I’m not sure I buy Cockburn’s machismo angle, in his
article “Are Iterations Hazardous to Your Project?”, as the complete reason for the prevalence of 2 week iterations. As we’ll see, I think the underlying problem isn’t so much machismo as it is, well, not being wise enough to do otherwise as needed.
But I like his summary of why you’d want your iteration to be a
month instead of 1-2 weeks:
Usually, as I am witnessing it, the pressure that drives
teams to form pipelines is the machismo around short iterations. For
many teams, if they used an iteration length of one month, they could
jointly develop the requirements, database, code and tests for a set
of user stories all in one iteration, and then possibly even deploy it
and get feedback from their user base. However, they won’t set up a
one-month iteration, because then they will be viewed as sissies in
iteration-length bragging matches.
There’s a Lot of Work To Do
I’m interested in that middle sentence: in my experience, cramming
all those things into less than a month is difficult. I can see that
if you had an almost purely UI-centric, smallish application, and you knew
exactly what you were implementing, iterations of less than a month
wouldn’t be a problem. But when you’ve got lots of complicated,
undefined/unknown, non-user facing sub-systems that have to work
together, it gets difficult to come up with something demo’able —
running, tested features — that isn’t lame in less than a month.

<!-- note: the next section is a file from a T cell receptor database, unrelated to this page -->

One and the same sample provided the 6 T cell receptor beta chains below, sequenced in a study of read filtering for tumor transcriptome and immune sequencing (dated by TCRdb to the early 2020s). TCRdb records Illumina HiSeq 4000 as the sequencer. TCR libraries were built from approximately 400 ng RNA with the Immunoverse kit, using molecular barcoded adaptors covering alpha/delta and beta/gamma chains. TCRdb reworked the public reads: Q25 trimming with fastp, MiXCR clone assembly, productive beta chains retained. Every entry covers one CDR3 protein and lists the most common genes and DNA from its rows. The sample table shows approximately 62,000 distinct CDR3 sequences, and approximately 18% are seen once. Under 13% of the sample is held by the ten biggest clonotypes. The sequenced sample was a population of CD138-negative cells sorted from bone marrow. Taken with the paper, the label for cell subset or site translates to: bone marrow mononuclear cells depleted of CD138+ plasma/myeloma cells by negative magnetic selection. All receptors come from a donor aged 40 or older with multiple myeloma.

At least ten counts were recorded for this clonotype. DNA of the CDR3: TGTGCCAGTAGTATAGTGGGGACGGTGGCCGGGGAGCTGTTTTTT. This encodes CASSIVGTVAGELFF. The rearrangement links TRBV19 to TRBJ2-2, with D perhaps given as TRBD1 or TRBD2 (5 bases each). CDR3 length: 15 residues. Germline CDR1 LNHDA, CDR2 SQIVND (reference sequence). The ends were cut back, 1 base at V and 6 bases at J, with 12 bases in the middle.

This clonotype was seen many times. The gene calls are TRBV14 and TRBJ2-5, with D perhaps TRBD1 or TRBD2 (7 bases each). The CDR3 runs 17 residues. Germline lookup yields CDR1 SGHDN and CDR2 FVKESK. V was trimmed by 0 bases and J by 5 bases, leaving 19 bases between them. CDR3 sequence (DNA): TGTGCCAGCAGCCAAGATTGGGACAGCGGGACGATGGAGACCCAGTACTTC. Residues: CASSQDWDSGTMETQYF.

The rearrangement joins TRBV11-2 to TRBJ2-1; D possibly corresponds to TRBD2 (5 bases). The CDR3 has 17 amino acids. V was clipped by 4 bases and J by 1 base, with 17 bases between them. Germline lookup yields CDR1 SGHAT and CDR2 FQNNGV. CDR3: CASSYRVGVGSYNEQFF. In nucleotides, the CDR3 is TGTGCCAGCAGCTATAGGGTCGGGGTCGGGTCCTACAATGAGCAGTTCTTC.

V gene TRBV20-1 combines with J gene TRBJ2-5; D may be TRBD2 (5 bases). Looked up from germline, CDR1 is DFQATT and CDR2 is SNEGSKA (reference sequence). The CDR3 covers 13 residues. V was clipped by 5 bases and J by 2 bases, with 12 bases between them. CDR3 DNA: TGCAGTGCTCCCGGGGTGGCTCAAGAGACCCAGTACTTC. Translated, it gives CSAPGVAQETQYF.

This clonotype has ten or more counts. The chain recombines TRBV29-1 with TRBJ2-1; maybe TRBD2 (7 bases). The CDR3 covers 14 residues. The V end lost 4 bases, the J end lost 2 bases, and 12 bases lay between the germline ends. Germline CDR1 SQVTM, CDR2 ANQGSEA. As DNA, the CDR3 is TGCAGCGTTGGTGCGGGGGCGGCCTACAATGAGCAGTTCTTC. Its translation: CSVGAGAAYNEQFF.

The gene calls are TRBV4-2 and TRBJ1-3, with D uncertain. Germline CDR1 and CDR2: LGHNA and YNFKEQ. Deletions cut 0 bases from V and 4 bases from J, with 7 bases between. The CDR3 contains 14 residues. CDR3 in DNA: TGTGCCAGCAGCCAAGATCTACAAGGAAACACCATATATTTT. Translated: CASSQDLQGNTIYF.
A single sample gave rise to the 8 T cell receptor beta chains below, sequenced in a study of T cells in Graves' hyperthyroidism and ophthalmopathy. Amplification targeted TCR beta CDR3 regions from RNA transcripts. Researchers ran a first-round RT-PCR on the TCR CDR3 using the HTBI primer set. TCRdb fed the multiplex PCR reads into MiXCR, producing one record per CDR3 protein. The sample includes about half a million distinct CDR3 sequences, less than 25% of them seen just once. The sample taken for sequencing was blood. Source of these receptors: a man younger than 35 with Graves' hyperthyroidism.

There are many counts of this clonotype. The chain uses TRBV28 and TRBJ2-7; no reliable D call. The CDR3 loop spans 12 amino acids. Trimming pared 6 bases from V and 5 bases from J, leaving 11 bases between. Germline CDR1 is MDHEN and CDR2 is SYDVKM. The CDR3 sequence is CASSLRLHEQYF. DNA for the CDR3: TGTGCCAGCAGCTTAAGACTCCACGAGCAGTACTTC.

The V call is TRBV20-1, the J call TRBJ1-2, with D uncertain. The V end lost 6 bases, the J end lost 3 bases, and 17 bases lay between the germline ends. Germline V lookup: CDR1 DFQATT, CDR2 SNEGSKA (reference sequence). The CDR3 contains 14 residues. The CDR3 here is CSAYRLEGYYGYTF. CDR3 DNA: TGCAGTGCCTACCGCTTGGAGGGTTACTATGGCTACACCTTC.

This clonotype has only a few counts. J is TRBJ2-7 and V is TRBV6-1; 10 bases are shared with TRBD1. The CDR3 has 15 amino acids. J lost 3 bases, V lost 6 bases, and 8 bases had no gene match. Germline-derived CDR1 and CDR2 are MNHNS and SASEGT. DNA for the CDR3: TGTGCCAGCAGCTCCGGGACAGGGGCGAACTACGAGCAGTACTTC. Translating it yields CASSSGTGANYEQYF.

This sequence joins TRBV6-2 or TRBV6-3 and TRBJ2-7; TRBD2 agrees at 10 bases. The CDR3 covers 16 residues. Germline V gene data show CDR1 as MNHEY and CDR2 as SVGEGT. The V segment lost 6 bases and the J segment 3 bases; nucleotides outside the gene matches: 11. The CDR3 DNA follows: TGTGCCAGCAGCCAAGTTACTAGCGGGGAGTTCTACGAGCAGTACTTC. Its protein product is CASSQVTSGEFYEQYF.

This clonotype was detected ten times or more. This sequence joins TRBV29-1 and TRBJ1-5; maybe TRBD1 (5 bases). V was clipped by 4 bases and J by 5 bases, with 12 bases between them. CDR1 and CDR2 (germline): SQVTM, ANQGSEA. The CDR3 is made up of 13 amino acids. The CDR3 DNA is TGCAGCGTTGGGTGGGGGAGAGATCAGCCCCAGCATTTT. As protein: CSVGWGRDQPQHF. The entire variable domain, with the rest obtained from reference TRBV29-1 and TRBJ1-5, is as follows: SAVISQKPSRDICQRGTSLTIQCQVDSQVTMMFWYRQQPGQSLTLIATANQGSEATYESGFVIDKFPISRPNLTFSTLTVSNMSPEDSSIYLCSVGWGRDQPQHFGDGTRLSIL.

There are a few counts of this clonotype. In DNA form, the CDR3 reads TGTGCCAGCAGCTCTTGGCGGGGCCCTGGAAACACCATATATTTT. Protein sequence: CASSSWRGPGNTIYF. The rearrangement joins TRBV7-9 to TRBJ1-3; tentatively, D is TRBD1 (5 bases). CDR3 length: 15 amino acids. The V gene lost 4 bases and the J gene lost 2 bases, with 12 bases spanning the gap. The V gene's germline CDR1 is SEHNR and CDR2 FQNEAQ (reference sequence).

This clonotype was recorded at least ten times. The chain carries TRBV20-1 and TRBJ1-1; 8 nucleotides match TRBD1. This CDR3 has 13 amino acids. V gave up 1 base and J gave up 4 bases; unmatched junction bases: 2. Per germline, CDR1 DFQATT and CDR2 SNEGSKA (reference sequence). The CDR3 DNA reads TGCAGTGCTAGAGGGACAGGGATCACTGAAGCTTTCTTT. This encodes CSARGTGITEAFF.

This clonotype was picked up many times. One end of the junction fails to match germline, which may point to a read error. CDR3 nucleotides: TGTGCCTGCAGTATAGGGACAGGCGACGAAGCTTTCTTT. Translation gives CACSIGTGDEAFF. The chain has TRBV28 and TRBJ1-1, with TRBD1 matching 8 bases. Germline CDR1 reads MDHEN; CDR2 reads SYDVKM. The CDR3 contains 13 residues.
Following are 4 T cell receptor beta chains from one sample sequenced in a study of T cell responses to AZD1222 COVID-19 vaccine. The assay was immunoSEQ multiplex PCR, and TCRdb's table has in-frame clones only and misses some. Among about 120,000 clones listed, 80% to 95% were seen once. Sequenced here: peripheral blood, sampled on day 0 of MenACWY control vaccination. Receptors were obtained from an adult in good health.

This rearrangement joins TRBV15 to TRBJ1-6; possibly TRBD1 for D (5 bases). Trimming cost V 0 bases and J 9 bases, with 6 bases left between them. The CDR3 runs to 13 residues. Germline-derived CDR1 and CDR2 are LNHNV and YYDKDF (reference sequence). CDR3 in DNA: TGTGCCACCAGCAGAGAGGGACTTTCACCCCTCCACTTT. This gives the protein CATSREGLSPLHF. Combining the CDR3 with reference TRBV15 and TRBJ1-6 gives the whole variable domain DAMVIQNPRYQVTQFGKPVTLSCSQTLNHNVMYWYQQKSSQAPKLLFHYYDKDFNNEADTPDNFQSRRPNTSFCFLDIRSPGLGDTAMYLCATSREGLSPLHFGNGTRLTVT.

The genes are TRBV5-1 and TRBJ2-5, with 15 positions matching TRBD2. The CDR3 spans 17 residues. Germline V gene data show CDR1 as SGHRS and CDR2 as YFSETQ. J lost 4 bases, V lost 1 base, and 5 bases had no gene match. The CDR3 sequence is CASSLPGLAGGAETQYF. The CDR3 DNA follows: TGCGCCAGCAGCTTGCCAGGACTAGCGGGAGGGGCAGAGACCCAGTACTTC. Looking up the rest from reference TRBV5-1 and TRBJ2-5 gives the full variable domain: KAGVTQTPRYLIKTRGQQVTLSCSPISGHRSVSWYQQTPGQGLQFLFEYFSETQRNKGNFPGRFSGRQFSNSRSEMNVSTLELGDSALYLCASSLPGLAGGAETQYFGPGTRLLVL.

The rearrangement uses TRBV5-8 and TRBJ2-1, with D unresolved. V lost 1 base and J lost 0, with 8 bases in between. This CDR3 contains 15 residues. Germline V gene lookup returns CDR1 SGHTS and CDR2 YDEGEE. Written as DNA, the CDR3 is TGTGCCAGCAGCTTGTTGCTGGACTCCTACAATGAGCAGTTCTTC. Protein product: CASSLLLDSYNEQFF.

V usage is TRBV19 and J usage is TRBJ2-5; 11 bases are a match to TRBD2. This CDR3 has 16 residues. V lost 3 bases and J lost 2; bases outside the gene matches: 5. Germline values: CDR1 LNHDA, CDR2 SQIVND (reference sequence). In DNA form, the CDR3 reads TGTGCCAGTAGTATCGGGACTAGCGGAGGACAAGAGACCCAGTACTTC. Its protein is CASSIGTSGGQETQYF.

To summarize my thinking: yes, if you know what you’ll be coding
and integration is easy, 2 weeks is great. The problem is that there’s
a whole lot more than coding and integration to do, and often-times
those activities are crammed into the 2 week iteration.
For example, you’ve got to: figure out what you’re supposed to
code; come up with designs and/or prototypes; figure out your testing
strategy; do your documentation, internal and external; put everything
together for the demo; and then do all the unexpected things that come
up, like figure out why the previous version of the product that
paying customers are using keeps shitting the bed.
Perfect Planning Doesn’t Happen
That’s all assuming that all your planning and story-carding is
done perfectly so that the everyone can hit the ground running. Of
course, that whole this planning and story-carding is often put into
the 2 week window as well. Defining
the problem sufficiently to efficiently come up with the solution
takes a lot longer than we ever think, but we hardly ever give it
enough time. We’ll always “do it better” this time, as with all things